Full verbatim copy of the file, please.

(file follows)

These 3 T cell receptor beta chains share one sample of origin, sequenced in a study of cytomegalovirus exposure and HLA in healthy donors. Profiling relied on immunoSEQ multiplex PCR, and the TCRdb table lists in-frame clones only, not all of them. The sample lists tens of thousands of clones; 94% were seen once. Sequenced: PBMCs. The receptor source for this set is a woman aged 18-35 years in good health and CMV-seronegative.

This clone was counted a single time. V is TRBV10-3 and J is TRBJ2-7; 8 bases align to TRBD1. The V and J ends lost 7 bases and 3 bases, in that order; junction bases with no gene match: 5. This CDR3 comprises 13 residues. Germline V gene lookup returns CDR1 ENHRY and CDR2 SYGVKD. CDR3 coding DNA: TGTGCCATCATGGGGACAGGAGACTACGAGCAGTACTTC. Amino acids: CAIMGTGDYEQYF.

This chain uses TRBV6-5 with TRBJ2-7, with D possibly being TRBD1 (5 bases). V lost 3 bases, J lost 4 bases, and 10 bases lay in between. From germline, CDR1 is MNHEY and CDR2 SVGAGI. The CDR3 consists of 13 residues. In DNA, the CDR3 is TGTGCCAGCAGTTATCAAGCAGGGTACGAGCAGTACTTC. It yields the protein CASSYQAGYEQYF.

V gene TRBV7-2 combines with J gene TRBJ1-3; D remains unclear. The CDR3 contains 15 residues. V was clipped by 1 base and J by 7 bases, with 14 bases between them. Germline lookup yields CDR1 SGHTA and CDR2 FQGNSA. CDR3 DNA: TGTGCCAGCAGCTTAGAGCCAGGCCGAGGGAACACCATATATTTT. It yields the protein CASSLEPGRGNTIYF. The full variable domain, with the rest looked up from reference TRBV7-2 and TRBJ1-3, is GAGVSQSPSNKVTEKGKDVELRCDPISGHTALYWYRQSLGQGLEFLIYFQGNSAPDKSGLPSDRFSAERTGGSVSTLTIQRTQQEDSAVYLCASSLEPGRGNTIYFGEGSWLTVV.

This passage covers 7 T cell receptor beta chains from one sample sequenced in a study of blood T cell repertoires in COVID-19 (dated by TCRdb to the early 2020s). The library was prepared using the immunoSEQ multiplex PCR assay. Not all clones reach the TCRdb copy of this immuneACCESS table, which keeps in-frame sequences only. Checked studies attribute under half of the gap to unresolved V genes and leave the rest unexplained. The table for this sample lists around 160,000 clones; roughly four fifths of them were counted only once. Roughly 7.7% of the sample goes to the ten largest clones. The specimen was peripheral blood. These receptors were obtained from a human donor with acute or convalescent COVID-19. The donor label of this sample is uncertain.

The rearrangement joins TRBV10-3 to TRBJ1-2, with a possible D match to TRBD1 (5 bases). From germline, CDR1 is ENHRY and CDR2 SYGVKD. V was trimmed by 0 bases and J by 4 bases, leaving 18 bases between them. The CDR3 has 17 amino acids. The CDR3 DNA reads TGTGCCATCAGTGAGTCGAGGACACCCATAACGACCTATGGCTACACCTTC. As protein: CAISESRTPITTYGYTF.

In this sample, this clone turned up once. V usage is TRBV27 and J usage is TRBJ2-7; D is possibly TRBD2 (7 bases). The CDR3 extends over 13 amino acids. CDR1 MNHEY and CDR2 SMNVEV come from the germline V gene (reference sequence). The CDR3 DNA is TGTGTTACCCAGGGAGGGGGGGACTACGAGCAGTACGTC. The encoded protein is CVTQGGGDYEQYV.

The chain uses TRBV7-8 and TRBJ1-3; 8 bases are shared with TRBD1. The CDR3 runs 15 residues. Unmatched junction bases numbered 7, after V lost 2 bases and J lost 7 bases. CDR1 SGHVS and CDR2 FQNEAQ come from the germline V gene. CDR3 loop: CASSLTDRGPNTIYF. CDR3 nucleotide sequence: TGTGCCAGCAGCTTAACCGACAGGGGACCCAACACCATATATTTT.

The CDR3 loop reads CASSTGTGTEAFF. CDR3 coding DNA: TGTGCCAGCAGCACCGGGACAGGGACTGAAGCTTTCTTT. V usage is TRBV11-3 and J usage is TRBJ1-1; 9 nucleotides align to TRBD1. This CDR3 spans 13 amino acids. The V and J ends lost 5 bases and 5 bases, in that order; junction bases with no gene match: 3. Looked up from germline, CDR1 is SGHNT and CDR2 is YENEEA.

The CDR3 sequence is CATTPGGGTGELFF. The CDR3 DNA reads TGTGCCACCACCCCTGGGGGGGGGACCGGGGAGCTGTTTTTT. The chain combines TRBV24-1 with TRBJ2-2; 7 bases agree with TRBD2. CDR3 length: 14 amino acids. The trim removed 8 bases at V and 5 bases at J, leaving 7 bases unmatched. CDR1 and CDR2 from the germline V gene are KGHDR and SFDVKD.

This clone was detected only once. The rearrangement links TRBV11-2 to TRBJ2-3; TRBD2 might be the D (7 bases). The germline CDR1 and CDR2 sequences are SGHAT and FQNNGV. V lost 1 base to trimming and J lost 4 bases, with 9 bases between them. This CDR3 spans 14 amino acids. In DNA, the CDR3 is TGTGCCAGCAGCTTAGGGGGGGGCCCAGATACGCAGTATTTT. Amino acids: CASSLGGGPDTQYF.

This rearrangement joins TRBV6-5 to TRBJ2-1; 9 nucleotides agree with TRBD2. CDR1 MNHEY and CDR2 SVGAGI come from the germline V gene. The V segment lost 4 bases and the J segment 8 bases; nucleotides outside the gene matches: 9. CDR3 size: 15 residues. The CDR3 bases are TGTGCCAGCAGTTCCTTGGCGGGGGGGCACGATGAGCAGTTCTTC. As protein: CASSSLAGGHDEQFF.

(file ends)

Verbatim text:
These 3 T cell receptor beta chains share one sample of origin, sequenced in a study of cytomegalovirus exposure and HLA in healthy donors. Profiling relied on immunoSEQ multiplex PCR, and the TCRdb table lists in-frame clones only, not all of them. The sample lists tens of thousands of clones; 94% were seen once. Sequenced: PBMCs. The receptor source for this set is a woman aged 18-35 years in good health and CMV-seronegative.

This clone was counted a single time. V is TRBV10-3 and J is TRBJ2-7; 8 bases align to TRBD1. The V and J ends lost 7 bases and 3 bases, in that order; junction bases with no gene match: 5. This CDR3 comprises 13 residues. Germline V gene lookup returns CDR1 ENHRY and CDR2 SYGVKD. CDR3 coding DNA: TGTGCCATCATGGGGACAGGAGACTACGAGCAGTACTTC. Amino acids: CAIMGTGDYEQYF.

This chain uses TRBV6-5 with TRBJ2-7, with D possibly being TRBD1 (5 bases). V lost 3 bases, J lost 4 bases, and 10 bases lay in between. From germline, CDR1 is MNHEY and CDR2 SVGAGI. The CDR3 consists of 13 residues. In DNA, the CDR3 is TGTGCCAGCAGTTATCAAGCAGGGTACGAGCAGTACTTC. It yields the protein CASSYQAGYEQYF.

V gene TRBV7-2 combines with J gene TRBJ1-3; D remains unclear. The CDR3 contains 15 residues. V was clipped by 1 base and J by 7 bases, with 14 bases between them. Germline lookup yields CDR1 SGHTA and CDR2 FQGNSA. CDR3 DNA: TGTGCCAGCAGCTTAGAGCCAGGCCGAGGGAACACCATATATTTT. It yields the protein CASSLEPGRGNTIYF. The full variable domain, with the rest looked up from reference TRBV7-2 and TRBJ1-3, is GAGVSQSPSNKVTEKGKDVELRCDPISGHTALYWYRQSLGQGLEFLIYFQGNSAPDKSGLPSDRFSAERTGGSVSTLTIQRTQQEDSAVYLCASSLEPGRGNTIYFGEGSWLTVV.

This passage covers 7 T cell receptor beta chains from one sample sequenced in a study of blood T cell repertoires in COVID-19 (dated by TCRdb to the early 2020s). The library was prepared using the immunoSEQ multiplex PCR assay. Not all clones reach the TCRdb copy of this immuneACCESS table, which keeps in-frame sequences only. Checked studies attribute under half of the gap to unresolved V genes and leave the rest unexplained. The table for this sample lists around 160,000 clones; roughly four fifths of them were counted only once. Roughly 7.7% of the sample goes to the ten largest clones. The specimen was peripheral blood. These receptors were obtained from a human donor with acute or convalescent COVID-19. The donor label of this sample is uncertain.

The rearrangement joins TRBV10-3 to TRBJ1-2, with a possible D match to TRBD1 (5 bases). From germline, CDR1 is ENHRY and CDR2 SYGVKD. V was trimmed by 0 bases and J by 4 bases, leaving 18 bases between them. The CDR3 has 17 amino acids. The CDR3 DNA reads TGTGCCATCAGTGAGTCGAGGACACCCATAACGACCTATGGCTACACCTTC. As protein: CAISESRTPITTYGYTF.

In this sample, this clone turned up once. V usage is TRBV27 and J usage is TRBJ2-7; D is possibly TRBD2 (7 bases). The CDR3 extends over 13 amino acids. CDR1 MNHEY and CDR2 SMNVEV come from the germline V gene (reference sequence). The CDR3 DNA is TGTGTTACCCAGGGAGGGGGGGACTACGAGCAGTACGTC. The encoded protein is CVTQGGGDYEQYV.

The chain uses TRBV7-8 and TRBJ1-3; 8 bases are shared with TRBD1. The CDR3 runs 15 residues. Unmatched junction bases numbered 7, after V lost 2 bases and J lost 7 bases. CDR1 SGHVS and CDR2 FQNEAQ come from the germline V gene. CDR3 loop: CASSLTDRGPNTIYF. CDR3 nucleotide sequence: TGTGCCAGCAGCTTAACCGACAGGGGACCCAACACCATATATTTT.

The CDR3 loop reads CASSTGTGTEAFF. CDR3 coding DNA: TGTGCCAGCAGCACCGGGACAGGGACTGAAGCTTTCTTT. V usage is TRBV11-3 and J usage is TRBJ1-1; 9 nucleotides align to TRBD1. This CDR3 spans 13 amino acids. The V and J ends lost 5 bases and 5 bases, in that order; junction bases with no gene match: 3. Looked up from germline, CDR1 is SGHNT and CDR2 is YENEEA.

The CDR3 sequence is CATTPGGGTGELFF. The CDR3 DNA reads TGTGCCACCACCCCTGGGGGGGGGACCGGGGAGCTGTTTTTT. The chain combines TRBV24-1 with TRBJ2-2; 7 bases agree with TRBD2. CDR3 length: 14 amino acids. The trim removed 8 bases at V and 5 bases at J, leaving 7 bases unmatched. CDR1 and CDR2 from the germline V gene are KGHDR and SFDVKD.

This clone was detected only once. The rearrangement links TRBV11-2 to TRBJ2-3; TRBD2 might be the D (7 bases). The germline CDR1 and CDR2 sequences are SGHAT and FQNNGV. V lost 1 base to trimming and J lost 4 bases, with 9 bases between them. This CDR3 spans 14 amino acids. In DNA, the CDR3 is TGTGCCAGCAGCTTAGGGGGGGGCCCAGATACGCAGTATTTT. Amino acids: CASSLGGGPDTQYF.

This rearrangement joins TRBV6-5 to TRBJ2-1; 9 nucleotides agree with TRBD2. CDR1 MNHEY and CDR2 SVGAGI come from the germline V gene. The V segment lost 4 bases and the J segment 8 bases; nucleotides outside the gene matches: 9. CDR3 size: 15 residues. The CDR3 bases are TGTGCCAGCAGTTCCTTGGCGGGGGGGCACGATGAGCAGTTCTTC. As protein: CASSSLAGGHDEQFF.